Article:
Mapping the Way to Better Conservation in the Caribbean

For the first time, scientists have mapped all the shallow underwater habitats across 30 Caribbean countries and territories.

As TNC’s lead scientist in the Caribbean, Dr. Steve Schill often works from a boat, collecting underwater data that are used to document the condition of coral reefs and other marine habitats. He considers this work the best part of his job. Throughout the years, he has learned that the resiliency of nature will always surprise you. In fact, you can find ecological gems in the least expected places.

Last year, while surveying coral reefs in Southern Haiti, he didn’t expect to find many healthy reefs due to high levels of overfishing and sediment runoff that exists across Haiti. However, Schill recalls, “in one of the sites we surveyed, I took my first look underwater, and was amazed to see we were floating across some of the healthiest reef I’ve seen in the Caribbean, with high coral cover and species diversity. It’s places like this that need to be mapped, protected, and studied so we can understand what makes these corals resilient and use that knowledge to help make other coral reefs equally resilient.”

Dr. Steve Schill on a boat in the Caribbean
Dr. Steve Schill, Lead Scientist for the Caribbean Division, tries to keep his electronics dry and charged while collecting underwater field data in remote areas of Haiti. © TNC

Mapping and identifying such underwater habitats across the Caribbean is what Schill and his team have been working on for more than two years – efforts that have led to one of TNC’s most remarkable achievements in the Caribbean.

Using a combination of technologies, from satellites and planes to aerial and underwater drones to divers, TNC scientists have – for the first time – mapped all the shallow underwater habitats across 30 Caribbean countries and territories.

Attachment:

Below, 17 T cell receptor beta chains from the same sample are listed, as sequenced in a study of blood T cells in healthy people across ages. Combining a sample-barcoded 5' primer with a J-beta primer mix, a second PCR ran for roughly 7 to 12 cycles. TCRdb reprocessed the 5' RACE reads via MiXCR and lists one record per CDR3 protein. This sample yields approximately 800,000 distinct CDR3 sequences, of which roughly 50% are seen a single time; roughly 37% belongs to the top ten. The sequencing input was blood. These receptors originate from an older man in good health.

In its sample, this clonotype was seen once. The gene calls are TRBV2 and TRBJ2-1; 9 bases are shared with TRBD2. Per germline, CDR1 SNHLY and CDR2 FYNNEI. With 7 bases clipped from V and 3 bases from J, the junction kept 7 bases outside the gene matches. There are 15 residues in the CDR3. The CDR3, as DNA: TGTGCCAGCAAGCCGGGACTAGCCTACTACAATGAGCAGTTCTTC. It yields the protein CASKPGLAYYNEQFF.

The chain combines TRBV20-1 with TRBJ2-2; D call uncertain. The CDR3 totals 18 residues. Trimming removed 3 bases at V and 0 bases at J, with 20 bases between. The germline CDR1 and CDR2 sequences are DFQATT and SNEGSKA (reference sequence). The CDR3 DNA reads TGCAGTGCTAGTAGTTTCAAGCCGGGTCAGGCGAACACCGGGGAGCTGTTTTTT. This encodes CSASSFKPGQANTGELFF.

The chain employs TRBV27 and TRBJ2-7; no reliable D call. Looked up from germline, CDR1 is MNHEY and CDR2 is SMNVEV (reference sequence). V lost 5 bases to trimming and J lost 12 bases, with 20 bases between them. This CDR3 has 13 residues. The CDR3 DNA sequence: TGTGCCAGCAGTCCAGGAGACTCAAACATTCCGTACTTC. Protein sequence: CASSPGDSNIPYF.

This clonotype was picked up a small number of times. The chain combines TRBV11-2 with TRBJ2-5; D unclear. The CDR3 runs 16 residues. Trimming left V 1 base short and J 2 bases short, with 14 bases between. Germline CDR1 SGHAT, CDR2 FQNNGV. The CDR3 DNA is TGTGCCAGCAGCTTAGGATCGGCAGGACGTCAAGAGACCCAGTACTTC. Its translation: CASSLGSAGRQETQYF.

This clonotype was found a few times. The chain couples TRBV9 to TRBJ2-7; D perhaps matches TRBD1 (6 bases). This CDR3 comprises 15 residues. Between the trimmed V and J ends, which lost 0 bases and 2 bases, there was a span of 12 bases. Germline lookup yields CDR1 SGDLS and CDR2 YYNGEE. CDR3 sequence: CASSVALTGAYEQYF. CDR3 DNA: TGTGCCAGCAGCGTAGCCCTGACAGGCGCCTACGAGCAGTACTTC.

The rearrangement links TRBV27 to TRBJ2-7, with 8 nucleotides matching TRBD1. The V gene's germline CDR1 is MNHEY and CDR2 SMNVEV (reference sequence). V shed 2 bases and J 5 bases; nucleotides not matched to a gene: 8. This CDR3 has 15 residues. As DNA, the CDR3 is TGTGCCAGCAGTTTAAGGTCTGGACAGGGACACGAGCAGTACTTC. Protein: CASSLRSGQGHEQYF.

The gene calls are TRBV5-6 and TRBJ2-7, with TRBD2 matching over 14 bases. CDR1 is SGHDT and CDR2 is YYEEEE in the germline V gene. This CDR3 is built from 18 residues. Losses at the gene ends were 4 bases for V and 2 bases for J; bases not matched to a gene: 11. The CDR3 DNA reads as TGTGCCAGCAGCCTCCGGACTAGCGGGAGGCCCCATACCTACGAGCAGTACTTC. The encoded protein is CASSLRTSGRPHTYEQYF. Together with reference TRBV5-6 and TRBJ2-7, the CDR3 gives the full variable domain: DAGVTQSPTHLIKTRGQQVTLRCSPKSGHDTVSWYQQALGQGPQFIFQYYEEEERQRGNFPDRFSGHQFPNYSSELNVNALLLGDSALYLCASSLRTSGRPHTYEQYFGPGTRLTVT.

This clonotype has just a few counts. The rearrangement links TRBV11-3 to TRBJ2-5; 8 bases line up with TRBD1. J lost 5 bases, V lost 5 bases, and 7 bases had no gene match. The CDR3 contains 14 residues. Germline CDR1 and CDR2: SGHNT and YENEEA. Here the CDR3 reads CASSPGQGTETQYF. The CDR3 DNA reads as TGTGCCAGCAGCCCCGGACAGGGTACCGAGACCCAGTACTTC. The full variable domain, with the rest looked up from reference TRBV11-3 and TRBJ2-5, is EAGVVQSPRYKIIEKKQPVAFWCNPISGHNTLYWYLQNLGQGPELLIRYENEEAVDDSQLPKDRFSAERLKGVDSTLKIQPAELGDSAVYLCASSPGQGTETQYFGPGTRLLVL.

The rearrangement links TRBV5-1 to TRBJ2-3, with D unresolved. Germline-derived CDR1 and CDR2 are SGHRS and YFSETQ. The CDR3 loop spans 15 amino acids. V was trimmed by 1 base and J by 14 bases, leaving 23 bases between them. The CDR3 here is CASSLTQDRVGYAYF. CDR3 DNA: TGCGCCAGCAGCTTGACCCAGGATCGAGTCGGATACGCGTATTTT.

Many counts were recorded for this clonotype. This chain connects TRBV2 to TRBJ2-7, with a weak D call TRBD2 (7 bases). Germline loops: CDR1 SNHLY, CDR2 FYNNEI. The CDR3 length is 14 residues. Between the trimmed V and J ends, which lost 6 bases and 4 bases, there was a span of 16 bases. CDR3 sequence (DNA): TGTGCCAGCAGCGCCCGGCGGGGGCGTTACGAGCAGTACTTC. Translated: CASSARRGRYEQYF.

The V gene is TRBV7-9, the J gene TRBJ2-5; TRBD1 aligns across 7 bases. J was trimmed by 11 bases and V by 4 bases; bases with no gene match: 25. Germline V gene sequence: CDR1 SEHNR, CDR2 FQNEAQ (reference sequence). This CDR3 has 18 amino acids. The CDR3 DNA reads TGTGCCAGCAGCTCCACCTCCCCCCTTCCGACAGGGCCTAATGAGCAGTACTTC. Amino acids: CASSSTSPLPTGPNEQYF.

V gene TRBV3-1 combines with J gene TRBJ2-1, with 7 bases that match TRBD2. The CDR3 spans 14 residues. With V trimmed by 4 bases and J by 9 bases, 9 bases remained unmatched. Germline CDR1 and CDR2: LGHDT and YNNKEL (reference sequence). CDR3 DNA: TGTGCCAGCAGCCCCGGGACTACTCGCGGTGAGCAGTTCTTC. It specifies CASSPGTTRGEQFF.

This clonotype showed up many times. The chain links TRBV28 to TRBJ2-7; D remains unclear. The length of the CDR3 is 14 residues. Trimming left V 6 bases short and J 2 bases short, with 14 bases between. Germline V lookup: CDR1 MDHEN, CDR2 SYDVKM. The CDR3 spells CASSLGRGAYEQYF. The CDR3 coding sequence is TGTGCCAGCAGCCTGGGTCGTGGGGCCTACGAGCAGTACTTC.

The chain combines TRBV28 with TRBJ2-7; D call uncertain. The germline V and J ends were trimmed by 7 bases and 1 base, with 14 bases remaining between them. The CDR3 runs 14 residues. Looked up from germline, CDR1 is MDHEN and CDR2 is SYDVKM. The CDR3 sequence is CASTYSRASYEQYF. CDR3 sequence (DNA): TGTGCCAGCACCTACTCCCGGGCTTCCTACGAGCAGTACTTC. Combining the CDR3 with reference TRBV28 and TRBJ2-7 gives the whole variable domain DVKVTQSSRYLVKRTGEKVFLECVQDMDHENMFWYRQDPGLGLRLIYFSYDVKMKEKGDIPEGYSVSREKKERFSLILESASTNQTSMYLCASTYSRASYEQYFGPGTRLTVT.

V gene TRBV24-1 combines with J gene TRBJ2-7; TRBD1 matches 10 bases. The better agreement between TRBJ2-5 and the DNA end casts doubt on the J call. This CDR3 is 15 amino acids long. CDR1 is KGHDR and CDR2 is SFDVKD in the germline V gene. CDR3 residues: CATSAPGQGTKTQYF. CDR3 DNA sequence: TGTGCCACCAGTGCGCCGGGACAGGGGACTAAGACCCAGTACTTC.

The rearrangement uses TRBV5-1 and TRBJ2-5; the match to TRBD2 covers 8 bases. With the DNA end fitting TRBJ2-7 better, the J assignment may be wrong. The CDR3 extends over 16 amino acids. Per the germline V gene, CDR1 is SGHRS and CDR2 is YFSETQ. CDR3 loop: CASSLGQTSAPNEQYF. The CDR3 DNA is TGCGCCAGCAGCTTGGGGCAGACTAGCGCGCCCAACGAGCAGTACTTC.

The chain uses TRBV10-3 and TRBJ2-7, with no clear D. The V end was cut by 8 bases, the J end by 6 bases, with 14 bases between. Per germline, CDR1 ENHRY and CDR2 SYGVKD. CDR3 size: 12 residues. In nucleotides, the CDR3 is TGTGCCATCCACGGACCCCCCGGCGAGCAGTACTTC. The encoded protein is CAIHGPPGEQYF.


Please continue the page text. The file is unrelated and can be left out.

Why? “Because, conservation is inherently spatial,” Schill says, “Good maps are foundational tools for smart conservation. Without knowing how much of a resource you have, its spatial distribution and condition, how can effective management strategies be implemented? Our goal – as always – is to use science to help people make the best decisions for managing and conserving their natural resources. Better maps equal better decisions, better use of conservation investments and better outcomes for the plants and animals and people of the Caribbean.”

These maps reveal in never-before-seen detail the location of coral reefs, seagrass beds, and other oases of underwater life, making it possible to more accurately monitor the impacts of climate change, measure the effects of hurricanes and identify areas that need protection and restoration.

“You’d be surprised how many countries do not have underwater maps of their shallow coral reefs,” said Schill, who led the mapping project for TNC. “Without detailed, place-specific maps, countries have to rely on low-resolution global datasets. Unfortunately, those datasets don’t have the detail needed for conservation planning at the scale of small islands – activities such as designing Marine Protected Areas and determining the best use of ocean resources in ways that preserve ecosystems and benefit communities.”

colored map showing different offshore habitats in the Dominican Republic
Airborne imagery map revealing habitat complexity at Bávaro, Dominican Republic, site © TNC and Arizona State University

‘We Mapped from Space to Sky to Sea’

The maps themselves are a feat of combined technology and field experience and technically, it wouldn’t have been possible to create them, noted Schill, “even four years ago.” And while these maps are new and their scope unprecedented in the Caribbean, they build on TNC’s underwater mapping work that has been going on here for more than a decade, starting with Schill’s first underwater map for St. Kitts and Nevis in 2010.

“We’ve always had the goal of mapping the entire Caribbean,” said Schill. “We just didn’t have the technology to make it possible in terms of both time and cost until recently.”